Lent can seem very long: forty days of prayer, fasting and almsgiving. Forty days of trying to come closer to the Lord. It is easy to want to give up, have a little rest by the wayside; but Mark will have none of that. Our pilgrimage to Easter starts now. Let us pray that we may be attentive to the Lord and follow his lead. We may meet Satan and a few wild beasts on the way, but there are those formidable angels, too. Perhaps they are a comfort, after all.

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Spiritual Warfare for Christians

Christ Carrying the Cross
Christ carrying the Cross: attributed to Marco d’Oggiono, c. 1467–1524

There is a spiritual warfare that requires not a drop of blood to be shed, not a single angry word to be said, not one unkind thought to be thought. To put it in contemporary terms, you could say Lent is the Christian Jihad, when we oppose everything in our own lives that is hostile to God. The qualification is important. For the next few weeks we are principally concerned with following Jesus into the desert, allowing the searing light of truth into the hidden parts of our being, making us face up to the reality of who and what we are. We know it will be uncomfortable, but we were never promised a life of comfort when we became his disciples.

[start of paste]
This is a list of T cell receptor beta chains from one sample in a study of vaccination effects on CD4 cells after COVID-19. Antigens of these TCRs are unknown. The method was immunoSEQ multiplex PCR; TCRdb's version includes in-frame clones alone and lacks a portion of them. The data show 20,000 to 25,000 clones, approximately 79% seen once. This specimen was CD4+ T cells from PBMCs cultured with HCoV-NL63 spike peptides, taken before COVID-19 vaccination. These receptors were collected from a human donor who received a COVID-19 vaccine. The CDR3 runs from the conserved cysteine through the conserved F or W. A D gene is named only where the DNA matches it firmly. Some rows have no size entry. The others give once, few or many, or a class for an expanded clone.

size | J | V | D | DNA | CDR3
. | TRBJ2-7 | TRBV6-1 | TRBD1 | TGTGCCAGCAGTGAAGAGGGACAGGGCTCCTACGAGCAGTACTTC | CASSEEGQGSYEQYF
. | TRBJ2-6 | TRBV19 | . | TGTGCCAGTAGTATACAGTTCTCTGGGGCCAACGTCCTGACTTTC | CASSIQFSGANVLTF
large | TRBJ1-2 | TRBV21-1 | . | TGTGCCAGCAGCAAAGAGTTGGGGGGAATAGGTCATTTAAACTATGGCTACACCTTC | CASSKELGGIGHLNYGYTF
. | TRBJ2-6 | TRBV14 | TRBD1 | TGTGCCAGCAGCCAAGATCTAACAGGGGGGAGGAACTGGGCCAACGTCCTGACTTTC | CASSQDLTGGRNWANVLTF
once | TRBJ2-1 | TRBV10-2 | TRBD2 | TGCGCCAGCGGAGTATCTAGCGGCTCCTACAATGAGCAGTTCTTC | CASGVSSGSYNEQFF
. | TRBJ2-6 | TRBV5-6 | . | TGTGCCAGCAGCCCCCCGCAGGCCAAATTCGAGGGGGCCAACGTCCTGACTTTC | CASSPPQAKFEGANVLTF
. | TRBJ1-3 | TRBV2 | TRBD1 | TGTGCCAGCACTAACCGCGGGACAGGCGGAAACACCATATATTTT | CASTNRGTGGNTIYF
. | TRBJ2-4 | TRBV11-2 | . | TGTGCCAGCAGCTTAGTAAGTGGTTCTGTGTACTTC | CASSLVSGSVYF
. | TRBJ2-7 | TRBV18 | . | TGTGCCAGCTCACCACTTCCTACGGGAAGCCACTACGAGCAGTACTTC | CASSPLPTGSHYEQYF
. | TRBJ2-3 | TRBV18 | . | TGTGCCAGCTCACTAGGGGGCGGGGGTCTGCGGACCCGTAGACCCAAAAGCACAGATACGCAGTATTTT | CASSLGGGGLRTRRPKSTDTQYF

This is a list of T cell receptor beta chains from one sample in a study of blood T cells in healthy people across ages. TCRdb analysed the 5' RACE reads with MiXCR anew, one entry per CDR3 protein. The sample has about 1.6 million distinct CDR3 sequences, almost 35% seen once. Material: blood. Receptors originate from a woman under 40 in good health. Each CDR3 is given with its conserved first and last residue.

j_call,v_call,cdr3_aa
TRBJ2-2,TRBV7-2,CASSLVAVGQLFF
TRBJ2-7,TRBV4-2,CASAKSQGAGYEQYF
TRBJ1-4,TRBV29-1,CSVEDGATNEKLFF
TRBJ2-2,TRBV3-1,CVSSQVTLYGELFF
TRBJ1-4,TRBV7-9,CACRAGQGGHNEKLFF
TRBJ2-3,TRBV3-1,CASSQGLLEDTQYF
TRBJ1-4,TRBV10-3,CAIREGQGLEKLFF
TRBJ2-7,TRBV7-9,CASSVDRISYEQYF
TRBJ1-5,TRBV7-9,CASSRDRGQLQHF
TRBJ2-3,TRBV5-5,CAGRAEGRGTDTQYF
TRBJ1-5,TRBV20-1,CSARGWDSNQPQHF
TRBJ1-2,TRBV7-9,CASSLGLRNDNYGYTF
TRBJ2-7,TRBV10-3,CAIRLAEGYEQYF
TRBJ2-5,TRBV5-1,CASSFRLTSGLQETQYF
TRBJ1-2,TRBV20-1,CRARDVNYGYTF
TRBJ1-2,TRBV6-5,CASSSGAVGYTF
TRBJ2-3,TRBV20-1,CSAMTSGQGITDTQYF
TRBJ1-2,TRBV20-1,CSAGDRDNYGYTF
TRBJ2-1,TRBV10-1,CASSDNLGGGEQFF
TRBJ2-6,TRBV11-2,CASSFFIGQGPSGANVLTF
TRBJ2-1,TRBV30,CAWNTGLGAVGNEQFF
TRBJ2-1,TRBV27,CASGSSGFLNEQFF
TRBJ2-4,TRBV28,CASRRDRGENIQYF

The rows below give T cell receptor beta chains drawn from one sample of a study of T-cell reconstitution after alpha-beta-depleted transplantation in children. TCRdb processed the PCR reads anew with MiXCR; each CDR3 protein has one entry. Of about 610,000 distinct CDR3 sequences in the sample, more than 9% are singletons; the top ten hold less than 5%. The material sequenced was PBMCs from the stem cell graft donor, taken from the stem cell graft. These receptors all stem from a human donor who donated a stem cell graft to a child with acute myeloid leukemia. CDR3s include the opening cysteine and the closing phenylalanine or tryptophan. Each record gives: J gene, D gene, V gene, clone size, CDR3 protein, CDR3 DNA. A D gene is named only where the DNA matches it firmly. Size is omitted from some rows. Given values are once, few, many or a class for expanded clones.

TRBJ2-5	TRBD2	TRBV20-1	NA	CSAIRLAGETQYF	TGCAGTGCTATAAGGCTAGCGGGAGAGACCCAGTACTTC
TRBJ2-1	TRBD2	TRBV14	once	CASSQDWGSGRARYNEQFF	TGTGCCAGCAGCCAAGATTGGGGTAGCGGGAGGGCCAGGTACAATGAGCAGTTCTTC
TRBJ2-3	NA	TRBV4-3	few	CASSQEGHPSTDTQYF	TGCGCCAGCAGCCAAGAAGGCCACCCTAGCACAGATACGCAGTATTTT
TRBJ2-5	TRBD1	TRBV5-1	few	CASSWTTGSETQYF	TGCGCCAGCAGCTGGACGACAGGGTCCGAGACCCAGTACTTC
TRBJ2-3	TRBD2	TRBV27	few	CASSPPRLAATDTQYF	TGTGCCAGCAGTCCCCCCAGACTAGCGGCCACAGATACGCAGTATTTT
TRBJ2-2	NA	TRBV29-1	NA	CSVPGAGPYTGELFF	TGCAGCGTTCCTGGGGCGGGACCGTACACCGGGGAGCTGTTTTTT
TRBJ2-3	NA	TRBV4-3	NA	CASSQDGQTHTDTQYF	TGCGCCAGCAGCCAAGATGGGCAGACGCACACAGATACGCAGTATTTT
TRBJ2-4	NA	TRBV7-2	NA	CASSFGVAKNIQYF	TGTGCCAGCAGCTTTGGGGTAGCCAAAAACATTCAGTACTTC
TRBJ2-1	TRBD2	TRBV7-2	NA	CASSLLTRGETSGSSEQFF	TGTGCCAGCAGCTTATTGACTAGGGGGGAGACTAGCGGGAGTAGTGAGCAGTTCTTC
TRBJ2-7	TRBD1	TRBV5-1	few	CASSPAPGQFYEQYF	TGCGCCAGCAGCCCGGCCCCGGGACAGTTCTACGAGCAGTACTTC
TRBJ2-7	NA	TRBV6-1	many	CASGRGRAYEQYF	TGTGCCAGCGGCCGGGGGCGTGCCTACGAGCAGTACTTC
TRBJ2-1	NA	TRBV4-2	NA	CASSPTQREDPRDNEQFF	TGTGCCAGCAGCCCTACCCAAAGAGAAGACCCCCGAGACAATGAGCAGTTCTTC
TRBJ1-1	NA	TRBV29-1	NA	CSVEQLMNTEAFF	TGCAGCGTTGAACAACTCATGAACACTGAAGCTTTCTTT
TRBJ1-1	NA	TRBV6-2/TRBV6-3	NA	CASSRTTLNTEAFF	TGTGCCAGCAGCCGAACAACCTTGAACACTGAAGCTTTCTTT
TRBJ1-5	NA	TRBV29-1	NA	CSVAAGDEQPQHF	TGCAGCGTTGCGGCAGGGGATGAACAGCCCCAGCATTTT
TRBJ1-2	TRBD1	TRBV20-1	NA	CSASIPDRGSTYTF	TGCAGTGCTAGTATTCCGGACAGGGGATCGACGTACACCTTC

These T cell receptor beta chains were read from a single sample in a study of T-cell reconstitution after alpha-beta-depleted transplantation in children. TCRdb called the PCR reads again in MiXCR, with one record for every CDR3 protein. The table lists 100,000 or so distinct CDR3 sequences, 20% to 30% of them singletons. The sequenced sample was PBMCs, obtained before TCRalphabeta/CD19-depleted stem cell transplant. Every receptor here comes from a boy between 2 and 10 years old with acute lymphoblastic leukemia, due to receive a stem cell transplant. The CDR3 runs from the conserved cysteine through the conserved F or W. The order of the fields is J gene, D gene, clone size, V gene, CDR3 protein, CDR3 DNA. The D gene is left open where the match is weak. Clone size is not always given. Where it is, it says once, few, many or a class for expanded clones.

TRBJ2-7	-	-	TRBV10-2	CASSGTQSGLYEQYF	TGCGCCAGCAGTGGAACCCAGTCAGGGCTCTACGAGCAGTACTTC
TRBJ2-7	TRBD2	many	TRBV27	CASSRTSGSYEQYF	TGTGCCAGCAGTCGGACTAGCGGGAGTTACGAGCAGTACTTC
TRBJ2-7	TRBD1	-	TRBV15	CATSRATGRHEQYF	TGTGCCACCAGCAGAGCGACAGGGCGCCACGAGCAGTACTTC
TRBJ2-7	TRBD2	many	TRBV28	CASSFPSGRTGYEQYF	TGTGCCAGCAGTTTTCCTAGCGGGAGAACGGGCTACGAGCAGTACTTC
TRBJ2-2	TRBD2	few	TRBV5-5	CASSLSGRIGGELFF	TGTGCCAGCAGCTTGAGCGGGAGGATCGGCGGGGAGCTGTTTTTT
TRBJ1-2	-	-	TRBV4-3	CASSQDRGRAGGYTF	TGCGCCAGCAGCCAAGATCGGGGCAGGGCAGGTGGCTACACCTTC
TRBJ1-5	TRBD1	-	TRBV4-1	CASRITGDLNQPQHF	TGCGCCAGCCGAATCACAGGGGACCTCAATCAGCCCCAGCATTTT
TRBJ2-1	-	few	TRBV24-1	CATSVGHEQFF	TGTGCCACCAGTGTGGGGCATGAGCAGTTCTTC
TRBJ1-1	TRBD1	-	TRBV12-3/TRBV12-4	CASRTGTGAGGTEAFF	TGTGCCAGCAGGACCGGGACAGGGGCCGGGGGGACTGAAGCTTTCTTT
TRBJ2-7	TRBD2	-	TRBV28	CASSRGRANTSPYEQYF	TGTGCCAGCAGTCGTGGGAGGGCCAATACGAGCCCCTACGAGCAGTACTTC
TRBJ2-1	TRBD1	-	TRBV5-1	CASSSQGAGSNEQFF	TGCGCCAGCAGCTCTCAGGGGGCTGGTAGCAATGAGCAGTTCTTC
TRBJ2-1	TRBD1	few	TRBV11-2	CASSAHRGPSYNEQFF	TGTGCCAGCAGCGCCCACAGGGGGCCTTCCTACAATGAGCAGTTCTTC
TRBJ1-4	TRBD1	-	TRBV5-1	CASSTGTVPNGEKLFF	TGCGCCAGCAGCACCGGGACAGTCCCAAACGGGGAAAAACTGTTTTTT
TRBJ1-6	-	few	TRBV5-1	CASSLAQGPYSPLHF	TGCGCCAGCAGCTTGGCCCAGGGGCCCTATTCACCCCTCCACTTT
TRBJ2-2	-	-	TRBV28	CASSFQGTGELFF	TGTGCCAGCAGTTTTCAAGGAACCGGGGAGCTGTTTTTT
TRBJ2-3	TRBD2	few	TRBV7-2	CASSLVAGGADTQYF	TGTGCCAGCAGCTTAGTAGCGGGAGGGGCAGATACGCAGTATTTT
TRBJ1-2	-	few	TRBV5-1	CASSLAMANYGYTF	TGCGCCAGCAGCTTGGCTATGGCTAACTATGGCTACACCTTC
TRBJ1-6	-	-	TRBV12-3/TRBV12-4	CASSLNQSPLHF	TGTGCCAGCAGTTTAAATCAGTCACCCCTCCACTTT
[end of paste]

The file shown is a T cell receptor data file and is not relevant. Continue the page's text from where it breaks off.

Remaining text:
St Benedict tells his readers that the life of a monk should always have a Lenten quality, and there are many places in the Rule where he refers to fighting for the true King, Christ our Lord, the fraterna acies or battleline of the community and the spiritual combat of the desert in which solitaries engage. But he never presents this spiritual warfare as something dour or grim. On the contrary, it is immensely joyful — because it brings us closer to Christ. His chapter on Lent, RB 49, is one of the most lyrical in the Rule and reminds us that we are looking forward to Easter ‘with joy and spiritual longing’, that everything we do, even the restrictions we place on ourselves, the things we ‘give up’ for Lent, is done ‘freely, with the joy of the Holy Spirit’. In this, I think he is echoing the joy Jesus found in the desert, when he spent those precious forty days exploring the depth of his relationship with the Father. Yes, he was tested; yes, the temptation was real and urgent; but he was driven out into the desert by the Spirit — the Greek verb used is very strong, almost catapulted — and he was accompanied by angels, messengers of God. In other words, he was alone with the Alone.